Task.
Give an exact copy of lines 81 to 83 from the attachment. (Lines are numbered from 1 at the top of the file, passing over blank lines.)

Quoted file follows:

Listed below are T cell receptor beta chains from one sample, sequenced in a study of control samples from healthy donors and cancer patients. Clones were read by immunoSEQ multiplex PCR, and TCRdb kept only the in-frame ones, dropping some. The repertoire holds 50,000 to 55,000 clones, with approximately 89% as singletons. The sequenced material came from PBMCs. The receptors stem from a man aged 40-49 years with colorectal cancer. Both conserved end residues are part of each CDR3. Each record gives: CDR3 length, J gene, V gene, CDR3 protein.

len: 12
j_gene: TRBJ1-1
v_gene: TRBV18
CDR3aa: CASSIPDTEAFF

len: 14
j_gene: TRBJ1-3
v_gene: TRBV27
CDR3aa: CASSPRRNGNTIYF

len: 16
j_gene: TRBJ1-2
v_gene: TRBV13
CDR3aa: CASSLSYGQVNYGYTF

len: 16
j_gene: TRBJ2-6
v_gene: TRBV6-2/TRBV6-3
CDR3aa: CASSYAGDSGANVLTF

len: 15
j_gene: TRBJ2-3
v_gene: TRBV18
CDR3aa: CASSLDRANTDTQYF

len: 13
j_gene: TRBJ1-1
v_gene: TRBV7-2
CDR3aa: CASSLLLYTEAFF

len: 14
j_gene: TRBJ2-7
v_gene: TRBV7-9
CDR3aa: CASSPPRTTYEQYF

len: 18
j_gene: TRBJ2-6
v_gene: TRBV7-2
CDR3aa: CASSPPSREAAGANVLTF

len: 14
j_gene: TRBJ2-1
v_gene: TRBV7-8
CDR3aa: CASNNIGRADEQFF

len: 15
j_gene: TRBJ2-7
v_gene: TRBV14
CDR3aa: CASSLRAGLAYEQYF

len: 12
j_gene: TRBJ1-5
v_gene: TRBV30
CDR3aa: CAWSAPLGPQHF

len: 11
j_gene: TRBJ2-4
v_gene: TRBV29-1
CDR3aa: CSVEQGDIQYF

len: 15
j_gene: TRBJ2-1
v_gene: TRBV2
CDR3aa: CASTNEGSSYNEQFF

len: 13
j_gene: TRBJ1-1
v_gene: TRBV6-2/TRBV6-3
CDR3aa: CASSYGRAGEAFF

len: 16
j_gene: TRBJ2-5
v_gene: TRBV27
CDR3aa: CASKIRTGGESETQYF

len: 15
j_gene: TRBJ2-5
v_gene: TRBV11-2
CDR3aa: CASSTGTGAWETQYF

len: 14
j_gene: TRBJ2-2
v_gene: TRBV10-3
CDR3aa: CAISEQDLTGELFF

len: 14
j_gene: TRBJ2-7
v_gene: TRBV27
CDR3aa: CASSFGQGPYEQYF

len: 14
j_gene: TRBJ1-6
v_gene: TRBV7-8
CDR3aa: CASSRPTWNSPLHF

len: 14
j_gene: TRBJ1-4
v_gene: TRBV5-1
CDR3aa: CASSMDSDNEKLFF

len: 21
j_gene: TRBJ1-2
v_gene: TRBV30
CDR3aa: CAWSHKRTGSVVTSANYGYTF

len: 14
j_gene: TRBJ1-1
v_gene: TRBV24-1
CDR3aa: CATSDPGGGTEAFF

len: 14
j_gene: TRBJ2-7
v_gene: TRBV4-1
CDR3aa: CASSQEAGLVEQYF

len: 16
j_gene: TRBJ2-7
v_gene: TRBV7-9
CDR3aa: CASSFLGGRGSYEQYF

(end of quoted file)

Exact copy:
CDR3aa: CASSMDSDNEKLFF

len: 21
j_gene: TRBJ1-2